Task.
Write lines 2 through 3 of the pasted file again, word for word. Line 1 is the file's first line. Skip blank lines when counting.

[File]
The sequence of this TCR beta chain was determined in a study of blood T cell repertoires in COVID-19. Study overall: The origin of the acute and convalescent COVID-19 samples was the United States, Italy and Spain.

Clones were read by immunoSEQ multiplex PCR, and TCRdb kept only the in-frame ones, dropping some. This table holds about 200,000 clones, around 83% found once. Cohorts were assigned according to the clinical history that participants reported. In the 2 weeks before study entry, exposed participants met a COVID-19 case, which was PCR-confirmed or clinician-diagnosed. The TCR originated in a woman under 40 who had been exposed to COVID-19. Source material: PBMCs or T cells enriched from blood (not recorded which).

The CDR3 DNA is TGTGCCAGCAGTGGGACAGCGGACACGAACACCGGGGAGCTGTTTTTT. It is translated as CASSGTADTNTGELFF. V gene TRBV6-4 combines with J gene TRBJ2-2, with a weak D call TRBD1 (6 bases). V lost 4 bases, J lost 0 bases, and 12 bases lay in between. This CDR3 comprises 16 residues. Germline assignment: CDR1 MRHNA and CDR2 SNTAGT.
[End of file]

Clones were read by immunoSEQ multiplex PCR, and TCRdb kept only the in-frame ones, dropping some. This table holds about 200,000 clones, around 83% found once. Cohorts were assigned according to the clinical history that participants reported. In the 2 weeks before study entry, exposed participants met a COVID-19 case, which was PCR-confirmed or clinician-diagnosed. The TCR originated in a woman under 40 who had been exposed to COVID-19. Source material: PBMCs or T cells enriched from blood (not recorded which).

The CDR3 DNA is TGTGCCAGCAGTGGGACAGCGGACACGAACACCGGGGAGCTGTTTTTT. It is translated as CASSGTADTNTGELFF. V gene TRBV6-4 combines with J gene TRBJ2-2, with a weak D call TRBD1 (6 bases). V lost 4 bases, J lost 0 bases, and 12 bases lay in between. This CDR3 comprises 16 residues. Germline assignment: CDR1 MRHNA and CDR2 SNTAGT.